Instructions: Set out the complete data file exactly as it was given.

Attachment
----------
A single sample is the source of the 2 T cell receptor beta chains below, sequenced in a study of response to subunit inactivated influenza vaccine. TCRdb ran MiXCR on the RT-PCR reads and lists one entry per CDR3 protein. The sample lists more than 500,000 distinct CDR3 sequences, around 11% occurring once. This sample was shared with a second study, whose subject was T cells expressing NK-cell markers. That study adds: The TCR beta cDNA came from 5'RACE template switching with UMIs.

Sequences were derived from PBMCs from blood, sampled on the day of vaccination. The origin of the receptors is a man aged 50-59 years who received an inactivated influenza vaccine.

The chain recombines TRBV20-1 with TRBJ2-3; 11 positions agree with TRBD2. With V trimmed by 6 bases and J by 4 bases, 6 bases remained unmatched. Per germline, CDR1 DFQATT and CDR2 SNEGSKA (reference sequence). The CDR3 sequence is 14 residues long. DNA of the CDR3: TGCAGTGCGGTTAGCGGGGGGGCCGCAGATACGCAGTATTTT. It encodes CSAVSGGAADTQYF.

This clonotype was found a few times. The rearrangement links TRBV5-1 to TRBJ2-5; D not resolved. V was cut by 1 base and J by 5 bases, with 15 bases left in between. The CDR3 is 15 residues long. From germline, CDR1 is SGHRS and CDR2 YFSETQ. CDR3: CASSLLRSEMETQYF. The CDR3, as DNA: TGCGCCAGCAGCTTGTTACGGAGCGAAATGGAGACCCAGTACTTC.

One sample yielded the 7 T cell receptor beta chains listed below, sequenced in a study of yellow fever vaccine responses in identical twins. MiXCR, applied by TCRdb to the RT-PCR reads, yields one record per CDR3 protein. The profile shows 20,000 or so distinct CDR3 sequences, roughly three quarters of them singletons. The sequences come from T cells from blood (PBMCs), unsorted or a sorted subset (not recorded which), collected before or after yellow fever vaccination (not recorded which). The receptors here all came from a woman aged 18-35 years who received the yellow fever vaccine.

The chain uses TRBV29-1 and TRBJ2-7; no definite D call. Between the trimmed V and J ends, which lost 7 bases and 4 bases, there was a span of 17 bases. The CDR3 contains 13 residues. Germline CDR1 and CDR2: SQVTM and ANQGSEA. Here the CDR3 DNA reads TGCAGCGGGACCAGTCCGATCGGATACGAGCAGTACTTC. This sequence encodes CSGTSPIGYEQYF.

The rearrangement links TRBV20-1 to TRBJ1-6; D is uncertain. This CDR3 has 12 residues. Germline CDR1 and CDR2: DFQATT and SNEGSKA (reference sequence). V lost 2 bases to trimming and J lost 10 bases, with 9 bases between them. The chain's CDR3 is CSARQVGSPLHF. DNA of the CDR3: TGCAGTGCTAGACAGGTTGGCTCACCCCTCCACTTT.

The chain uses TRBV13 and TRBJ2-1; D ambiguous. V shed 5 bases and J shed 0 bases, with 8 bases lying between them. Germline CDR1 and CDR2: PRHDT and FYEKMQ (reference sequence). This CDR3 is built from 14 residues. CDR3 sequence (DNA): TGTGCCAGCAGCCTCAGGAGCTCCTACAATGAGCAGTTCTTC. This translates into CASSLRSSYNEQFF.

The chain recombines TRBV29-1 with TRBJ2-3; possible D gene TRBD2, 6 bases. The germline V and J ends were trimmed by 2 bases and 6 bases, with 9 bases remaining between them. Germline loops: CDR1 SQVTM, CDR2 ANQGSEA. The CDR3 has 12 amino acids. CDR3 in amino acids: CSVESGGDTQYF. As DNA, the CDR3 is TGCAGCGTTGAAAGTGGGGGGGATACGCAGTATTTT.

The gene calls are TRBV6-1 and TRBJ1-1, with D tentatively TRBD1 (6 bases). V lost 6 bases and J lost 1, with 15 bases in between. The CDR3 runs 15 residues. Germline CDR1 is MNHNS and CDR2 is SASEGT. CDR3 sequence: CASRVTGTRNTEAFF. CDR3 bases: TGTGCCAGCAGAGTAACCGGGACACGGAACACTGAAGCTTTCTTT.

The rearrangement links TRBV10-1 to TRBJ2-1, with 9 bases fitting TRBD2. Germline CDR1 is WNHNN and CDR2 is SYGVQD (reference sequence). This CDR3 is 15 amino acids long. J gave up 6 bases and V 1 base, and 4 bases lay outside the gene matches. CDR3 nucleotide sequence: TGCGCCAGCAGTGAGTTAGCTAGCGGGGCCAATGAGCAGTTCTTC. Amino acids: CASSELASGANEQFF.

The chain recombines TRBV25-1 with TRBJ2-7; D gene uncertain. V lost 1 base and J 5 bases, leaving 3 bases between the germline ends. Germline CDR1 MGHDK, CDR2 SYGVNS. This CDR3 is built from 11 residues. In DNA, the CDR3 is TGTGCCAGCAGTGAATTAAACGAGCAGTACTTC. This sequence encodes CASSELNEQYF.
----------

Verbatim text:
A single sample is the source of the 2 T cell receptor beta chains below, sequenced in a study of response to subunit inactivated influenza vaccine. TCRdb ran MiXCR on the RT-PCR reads and lists one entry per CDR3 protein. The sample lists more than 500,000 distinct CDR3 sequences, around 11% occurring once. This sample was shared with a second study, whose subject was T cells expressing NK-cell markers. That study adds: The TCR beta cDNA came from 5'RACE template switching with UMIs.

Sequences were derived from PBMCs from blood, sampled on the day of vaccination. The origin of the receptors is a man aged 50-59 years who received an inactivated influenza vaccine.

The chain recombines TRBV20-1 with TRBJ2-3; 11 positions agree with TRBD2. With V trimmed by 6 bases and J by 4 bases, 6 bases remained unmatched. Per germline, CDR1 DFQATT and CDR2 SNEGSKA (reference sequence). The CDR3 sequence is 14 residues long. DNA of the CDR3: TGCAGTGCGGTTAGCGGGGGGGCCGCAGATACGCAGTATTTT. It encodes CSAVSGGAADTQYF.

This clonotype was found a few times. The rearrangement links TRBV5-1 to TRBJ2-5; D not resolved. V was cut by 1 base and J by 5 bases, with 15 bases left in between. The CDR3 is 15 residues long. From germline, CDR1 is SGHRS and CDR2 YFSETQ. CDR3: CASSLLRSEMETQYF. The CDR3, as DNA: TGCGCCAGCAGCTTGTTACGGAGCGAAATGGAGACCCAGTACTTC.

One sample yielded the 7 T cell receptor beta chains listed below, sequenced in a study of yellow fever vaccine responses in identical twins. MiXCR, applied by TCRdb to the RT-PCR reads, yields one record per CDR3 protein. The profile shows 20,000 or so distinct CDR3 sequences, roughly three quarters of them singletons. The sequences come from T cells from blood (PBMCs), unsorted or a sorted subset (not recorded which), collected before or after yellow fever vaccination (not recorded which). The receptors here all came from a woman aged 18-35 years who received the yellow fever vaccine.

The chain uses TRBV29-1 and TRBJ2-7; no definite D call. Between the trimmed V and J ends, which lost 7 bases and 4 bases, there was a span of 17 bases. The CDR3 contains 13 residues. Germline CDR1 and CDR2: SQVTM and ANQGSEA. Here the CDR3 DNA reads TGCAGCGGGACCAGTCCGATCGGATACGAGCAGTACTTC. This sequence encodes CSGTSPIGYEQYF.

The rearrangement links TRBV20-1 to TRBJ1-6; D is uncertain. This CDR3 has 12 residues. Germline CDR1 and CDR2: DFQATT and SNEGSKA (reference sequence). V lost 2 bases to trimming and J lost 10 bases, with 9 bases between them. The chain's CDR3 is CSARQVGSPLHF. DNA of the CDR3: TGCAGTGCTAGACAGGTTGGCTCACCCCTCCACTTT.

The chain uses TRBV13 and TRBJ2-1; D ambiguous. V shed 5 bases and J shed 0 bases, with 8 bases lying between them. Germline CDR1 and CDR2: PRHDT and FYEKMQ (reference sequence). This CDR3 is built from 14 residues. CDR3 sequence (DNA): TGTGCCAGCAGCCTCAGGAGCTCCTACAATGAGCAGTTCTTC. This translates into CASSLRSSYNEQFF.

The chain recombines TRBV29-1 with TRBJ2-3; possible D gene TRBD2, 6 bases. The germline V and J ends were trimmed by 2 bases and 6 bases, with 9 bases remaining between them. Germline loops: CDR1 SQVTM, CDR2 ANQGSEA. The CDR3 has 12 amino acids. CDR3 in amino acids: CSVESGGDTQYF. As DNA, the CDR3 is TGCAGCGTTGAAAGTGGGGGGGATACGCAGTATTTT.

The gene calls are TRBV6-1 and TRBJ1-1, with D tentatively TRBD1 (6 bases). V lost 6 bases and J lost 1, with 15 bases in between. The CDR3 runs 15 residues. Germline CDR1 is MNHNS and CDR2 is SASEGT. CDR3 sequence: CASRVTGTRNTEAFF. CDR3 bases: TGTGCCAGCAGAGTAACCGGGACACGGAACACTGAAGCTTTCTTT.

The rearrangement links TRBV10-1 to TRBJ2-1, with 9 bases fitting TRBD2. Germline CDR1 is WNHNN and CDR2 is SYGVQD (reference sequence). This CDR3 is 15 amino acids long. J gave up 6 bases and V 1 base, and 4 bases lay outside the gene matches. CDR3 nucleotide sequence: TGCGCCAGCAGTGAGTTAGCTAGCGGGGCCAATGAGCAGTTCTTC. Amino acids: CASSELASGANEQFF.

The chain recombines TRBV25-1 with TRBJ2-7; D gene uncertain. V lost 1 base and J 5 bases, leaving 3 bases between the germline ends. Germline CDR1 MGHDK, CDR2 SYGVNS. This CDR3 is built from 11 residues. In DNA, the CDR3 is TGTGCCAGCAGTGAATTAAACGAGCAGTACTTC. This sequence encodes CASSELNEQYF.